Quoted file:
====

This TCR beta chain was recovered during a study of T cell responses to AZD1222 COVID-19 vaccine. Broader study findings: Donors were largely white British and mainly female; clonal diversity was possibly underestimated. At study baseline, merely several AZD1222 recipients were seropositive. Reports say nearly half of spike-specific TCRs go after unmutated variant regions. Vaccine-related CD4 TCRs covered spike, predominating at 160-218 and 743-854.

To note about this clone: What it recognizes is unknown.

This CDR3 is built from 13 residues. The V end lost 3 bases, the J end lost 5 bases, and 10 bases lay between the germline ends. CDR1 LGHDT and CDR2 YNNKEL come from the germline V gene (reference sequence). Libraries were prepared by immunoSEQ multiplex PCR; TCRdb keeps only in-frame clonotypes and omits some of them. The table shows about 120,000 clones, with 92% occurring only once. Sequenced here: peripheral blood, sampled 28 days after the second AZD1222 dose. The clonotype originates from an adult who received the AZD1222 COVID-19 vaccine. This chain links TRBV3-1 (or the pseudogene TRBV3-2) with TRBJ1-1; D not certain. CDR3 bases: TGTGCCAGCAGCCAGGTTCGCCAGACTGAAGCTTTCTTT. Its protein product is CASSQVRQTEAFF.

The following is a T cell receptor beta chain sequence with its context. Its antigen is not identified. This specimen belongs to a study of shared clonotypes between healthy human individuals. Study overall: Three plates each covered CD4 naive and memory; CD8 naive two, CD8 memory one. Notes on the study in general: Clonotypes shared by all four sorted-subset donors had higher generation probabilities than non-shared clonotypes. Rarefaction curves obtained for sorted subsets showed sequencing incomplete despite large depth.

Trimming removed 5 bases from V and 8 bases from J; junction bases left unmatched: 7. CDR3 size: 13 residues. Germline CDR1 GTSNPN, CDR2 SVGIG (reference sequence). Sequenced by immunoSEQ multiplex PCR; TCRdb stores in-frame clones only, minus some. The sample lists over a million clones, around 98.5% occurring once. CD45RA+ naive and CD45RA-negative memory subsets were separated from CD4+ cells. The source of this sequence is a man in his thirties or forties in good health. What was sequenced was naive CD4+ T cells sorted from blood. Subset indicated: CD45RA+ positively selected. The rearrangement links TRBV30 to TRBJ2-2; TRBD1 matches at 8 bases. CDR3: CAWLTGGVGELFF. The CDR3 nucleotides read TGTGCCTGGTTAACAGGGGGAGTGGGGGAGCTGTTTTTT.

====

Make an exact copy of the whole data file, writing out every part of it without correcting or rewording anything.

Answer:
This TCR beta chain was recovered during a study of T cell responses to AZD1222 COVID-19 vaccine. Broader study findings: Donors were largely white British and mainly female; clonal diversity was possibly underestimated. At study baseline, merely several AZD1222 recipients were seropositive. Reports say nearly half of spike-specific TCRs go after unmutated variant regions. Vaccine-related CD4 TCRs covered spike, predominating at 160-218 and 743-854.

To note about this clone: What it recognizes is unknown.

This CDR3 is built from 13 residues. The V end lost 3 bases, the J end lost 5 bases, and 10 bases lay between the germline ends. CDR1 LGHDT and CDR2 YNNKEL come from the germline V gene (reference sequence). Libraries were prepared by immunoSEQ multiplex PCR; TCRdb keeps only in-frame clonotypes and omits some of them. The table shows about 120,000 clones, with 92% occurring only once. Sequenced here: peripheral blood, sampled 28 days after the second AZD1222 dose. The clonotype originates from an adult who received the AZD1222 COVID-19 vaccine. This chain links TRBV3-1 (or the pseudogene TRBV3-2) with TRBJ1-1; D not certain. CDR3 bases: TGTGCCAGCAGCCAGGTTCGCCAGACTGAAGCTTTCTTT. Its protein product is CASSQVRQTEAFF.

The following is a T cell receptor beta chain sequence with its context. Its antigen is not identified. This specimen belongs to a study of shared clonotypes between healthy human individuals. Study overall: Three plates each covered CD4 naive and memory; CD8 naive two, CD8 memory one. Notes on the study in general: Clonotypes shared by all four sorted-subset donors had higher generation probabilities than non-shared clonotypes. Rarefaction curves obtained for sorted subsets showed sequencing incomplete despite large depth.

Trimming removed 5 bases from V and 8 bases from J; junction bases left unmatched: 7. CDR3 size: 13 residues. Germline CDR1 GTSNPN, CDR2 SVGIG (reference sequence). Sequenced by immunoSEQ multiplex PCR; TCRdb stores in-frame clones only, minus some. The sample lists over a million clones, around 98.5% occurring once. CD45RA+ naive and CD45RA-negative memory subsets were separated from CD4+ cells. The source of this sequence is a man in his thirties or forties in good health. What was sequenced was naive CD4+ T cells sorted from blood. Subset indicated: CD45RA+ positively selected. The rearrangement links TRBV30 to TRBJ2-2; TRBD1 matches at 8 bases. CDR3: CAWLTGGVGELFF. The CDR3 nucleotides read TGTGCCTGGTTAACAGGGGGAGTGGGGGAGCTGTTTTTT.